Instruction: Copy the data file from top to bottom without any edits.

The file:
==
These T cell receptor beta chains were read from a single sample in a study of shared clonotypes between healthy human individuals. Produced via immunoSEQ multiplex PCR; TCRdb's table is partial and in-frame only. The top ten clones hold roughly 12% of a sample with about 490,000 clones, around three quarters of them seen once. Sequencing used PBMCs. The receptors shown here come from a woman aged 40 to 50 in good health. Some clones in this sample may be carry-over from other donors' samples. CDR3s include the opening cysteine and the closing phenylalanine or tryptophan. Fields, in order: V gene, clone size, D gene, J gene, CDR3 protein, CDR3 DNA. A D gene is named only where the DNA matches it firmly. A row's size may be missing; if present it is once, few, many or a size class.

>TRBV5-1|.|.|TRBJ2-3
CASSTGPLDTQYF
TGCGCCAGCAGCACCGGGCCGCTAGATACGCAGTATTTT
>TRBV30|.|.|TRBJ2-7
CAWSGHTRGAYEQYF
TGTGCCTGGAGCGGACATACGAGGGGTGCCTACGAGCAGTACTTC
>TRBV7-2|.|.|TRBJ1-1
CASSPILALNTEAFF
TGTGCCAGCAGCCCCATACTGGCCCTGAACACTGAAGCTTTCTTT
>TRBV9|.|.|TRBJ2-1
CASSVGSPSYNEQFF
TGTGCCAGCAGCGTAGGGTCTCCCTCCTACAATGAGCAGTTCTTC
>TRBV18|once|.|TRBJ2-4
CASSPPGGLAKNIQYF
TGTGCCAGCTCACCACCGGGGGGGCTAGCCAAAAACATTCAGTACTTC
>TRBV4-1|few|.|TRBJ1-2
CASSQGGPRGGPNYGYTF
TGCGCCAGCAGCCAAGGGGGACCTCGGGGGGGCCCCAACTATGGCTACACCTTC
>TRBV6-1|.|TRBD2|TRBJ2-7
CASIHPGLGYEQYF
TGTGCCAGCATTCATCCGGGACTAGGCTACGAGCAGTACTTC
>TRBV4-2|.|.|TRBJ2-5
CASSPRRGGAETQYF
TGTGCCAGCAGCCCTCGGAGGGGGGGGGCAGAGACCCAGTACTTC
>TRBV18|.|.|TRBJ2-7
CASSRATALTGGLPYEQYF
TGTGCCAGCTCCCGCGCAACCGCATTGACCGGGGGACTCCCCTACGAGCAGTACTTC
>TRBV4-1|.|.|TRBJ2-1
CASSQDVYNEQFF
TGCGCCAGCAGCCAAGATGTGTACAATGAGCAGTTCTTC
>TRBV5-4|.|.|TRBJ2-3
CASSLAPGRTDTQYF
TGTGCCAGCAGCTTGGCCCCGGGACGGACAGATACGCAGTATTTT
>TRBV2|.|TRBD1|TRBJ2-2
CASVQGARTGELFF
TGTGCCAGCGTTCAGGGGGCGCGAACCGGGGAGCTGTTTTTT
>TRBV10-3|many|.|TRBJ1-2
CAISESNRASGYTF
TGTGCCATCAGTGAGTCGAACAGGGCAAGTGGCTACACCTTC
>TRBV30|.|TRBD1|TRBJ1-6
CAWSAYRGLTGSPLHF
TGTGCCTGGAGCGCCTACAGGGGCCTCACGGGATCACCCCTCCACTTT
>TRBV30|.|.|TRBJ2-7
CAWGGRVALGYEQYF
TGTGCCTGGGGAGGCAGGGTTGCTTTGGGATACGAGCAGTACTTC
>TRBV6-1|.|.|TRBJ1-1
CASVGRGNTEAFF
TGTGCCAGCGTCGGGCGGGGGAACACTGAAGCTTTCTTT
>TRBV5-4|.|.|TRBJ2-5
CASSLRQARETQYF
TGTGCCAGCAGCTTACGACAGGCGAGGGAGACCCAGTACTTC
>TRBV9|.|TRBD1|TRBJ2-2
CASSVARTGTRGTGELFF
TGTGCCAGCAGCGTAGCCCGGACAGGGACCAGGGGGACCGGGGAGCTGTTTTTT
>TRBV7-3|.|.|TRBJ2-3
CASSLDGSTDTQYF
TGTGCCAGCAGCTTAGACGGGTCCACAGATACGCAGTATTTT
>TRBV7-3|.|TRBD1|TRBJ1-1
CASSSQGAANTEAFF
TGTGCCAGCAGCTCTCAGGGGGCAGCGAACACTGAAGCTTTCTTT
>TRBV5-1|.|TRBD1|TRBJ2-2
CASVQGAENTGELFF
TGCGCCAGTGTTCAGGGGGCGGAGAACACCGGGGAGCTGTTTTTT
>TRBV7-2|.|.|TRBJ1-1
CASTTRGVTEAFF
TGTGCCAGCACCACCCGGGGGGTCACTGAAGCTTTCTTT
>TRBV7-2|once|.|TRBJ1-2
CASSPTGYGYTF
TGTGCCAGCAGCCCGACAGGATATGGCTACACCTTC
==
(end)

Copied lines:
These T cell receptor beta chains were read from a single sample in a study of shared clonotypes between healthy human individuals. Produced via immunoSEQ multiplex PCR; TCRdb's table is partial and in-frame only. The top ten clones hold roughly 12% of a sample with about 490,000 clones, around three quarters of them seen once. Sequencing used PBMCs. The receptors shown here come from a woman aged 40 to 50 in good health. Some clones in this sample may be carry-over from other donors' samples. CDR3s include the opening cysteine and the closing phenylalanine or tryptophan. Fields, in order: V gene, clone size, D gene, J gene, CDR3 protein, CDR3 DNA. A D gene is named only where the DNA matches it firmly. A row's size may be missing; if present it is once, few, many or a size class.

>TRBV5-1|.|.|TRBJ2-3
CASSTGPLDTQYF
TGCGCCAGCAGCACCGGGCCGCTAGATACGCAGTATTTT
>TRBV30|.|.|TRBJ2-7
CAWSGHTRGAYEQYF
TGTGCCTGGAGCGGACATACGAGGGGTGCCTACGAGCAGTACTTC
>TRBV7-2|.|.|TRBJ1-1
CASSPILALNTEAFF
TGTGCCAGCAGCCCCATACTGGCCCTGAACACTGAAGCTTTCTTT
>TRBV9|.|.|TRBJ2-1
CASSVGSPSYNEQFF
TGTGCCAGCAGCGTAGGGTCTCCCTCCTACAATGAGCAGTTCTTC
>TRBV18|once|.|TRBJ2-4
CASSPPGGLAKNIQYF
TGTGCCAGCTCACCACCGGGGGGGCTAGCCAAAAACATTCAGTACTTC
>TRBV4-1|few|.|TRBJ1-2
CASSQGGPRGGPNYGYTF
TGCGCCAGCAGCCAAGGGGGACCTCGGGGGGGCCCCAACTATGGCTACACCTTC
>TRBV6-1|.|TRBD2|TRBJ2-7
CASIHPGLGYEQYF
TGTGCCAGCATTCATCCGGGACTAGGCTACGAGCAGTACTTC
>TRBV4-2|.|.|TRBJ2-5
CASSPRRGGAETQYF
TGTGCCAGCAGCCCTCGGAGGGGGGGGGCAGAGACCCAGTACTTC
>TRBV18|.|.|TRBJ2-7
CASSRATALTGGLPYEQYF
TGTGCCAGCTCCCGCGCAACCGCATTGACCGGGGGACTCCCCTACGAGCAGTACTTC
>TRBV4-1|.|.|TRBJ2-1
CASSQDVYNEQFF
TGCGCCAGCAGCCAAGATGTGTACAATGAGCAGTTCTTC
>TRBV5-4|.|.|TRBJ2-3
CASSLAPGRTDTQYF
TGTGCCAGCAGCTTGGCCCCGGGACGGACAGATACGCAGTATTTT
>TRBV2|.|TRBD1|TRBJ2-2
CASVQGARTGELFF
TGTGCCAGCGTTCAGGGGGCGCGAACCGGGGAGCTGTTTTTT
>TRBV10-3|many|.|TRBJ1-2
CAISESNRASGYTF
TGTGCCATCAGTGAGTCGAACAGGGCAAGTGGCTACACCTTC
>TRBV30|.|TRBD1|TRBJ1-6
CAWSAYRGLTGSPLHF
TGTGCCTGGAGCGCCTACAGGGGCCTCACGGGATCACCCCTCCACTTT
>TRBV30|.|.|TRBJ2-7
CAWGGRVALGYEQYF
TGTGCCTGGGGAGGCAGGGTTGCTTTGGGATACGAGCAGTACTTC
>TRBV6-1|.|.|TRBJ1-1
CASVGRGNTEAFF
TGTGCCAGCGTCGGGCGGGGGAACACTGAAGCTTTCTTT
>TRBV5-4|.|.|TRBJ2-5
CASSLRQARETQYF
TGTGCCAGCAGCTTACGACAGGCGAGGGAGACCCAGTACTTC
>TRBV9|.|TRBD1|TRBJ2-2
CASSVARTGTRGTGELFF
TGTGCCAGCAGCGTAGCCCGGACAGGGACCAGGGGGACCGGGGAGCTGTTTTTT
>TRBV7-3|.|.|TRBJ2-3
CASSLDGSTDTQYF
TGTGCCAGCAGCTTAGACGGGTCCACAGATACGCAGTATTTT
>TRBV7-3|.|TRBD1|TRBJ1-1
CASSSQGAANTEAFF
TGTGCCAGCAGCTCTCAGGGGGCAGCGAACACTGAAGCTTTCTTT
>TRBV5-1|.|TRBD1|TRBJ2-2
CASVQGAENTGELFF
TGCGCCAGTGTTCAGGGGGCGGAGAACACCGGGGAGCTGTTTTTT
>TRBV7-2|.|.|TRBJ1-1
CASTTRGVTEAFF
TGTGCCAGCACCACCCGGGGGGTCACTGAAGCTTTCTTT
>TRBV7-2|once|.|TRBJ1-2
CASSPTGYGYTF
TGTGCCAGCAGCCCGACAGGATATGGCTACACCTTC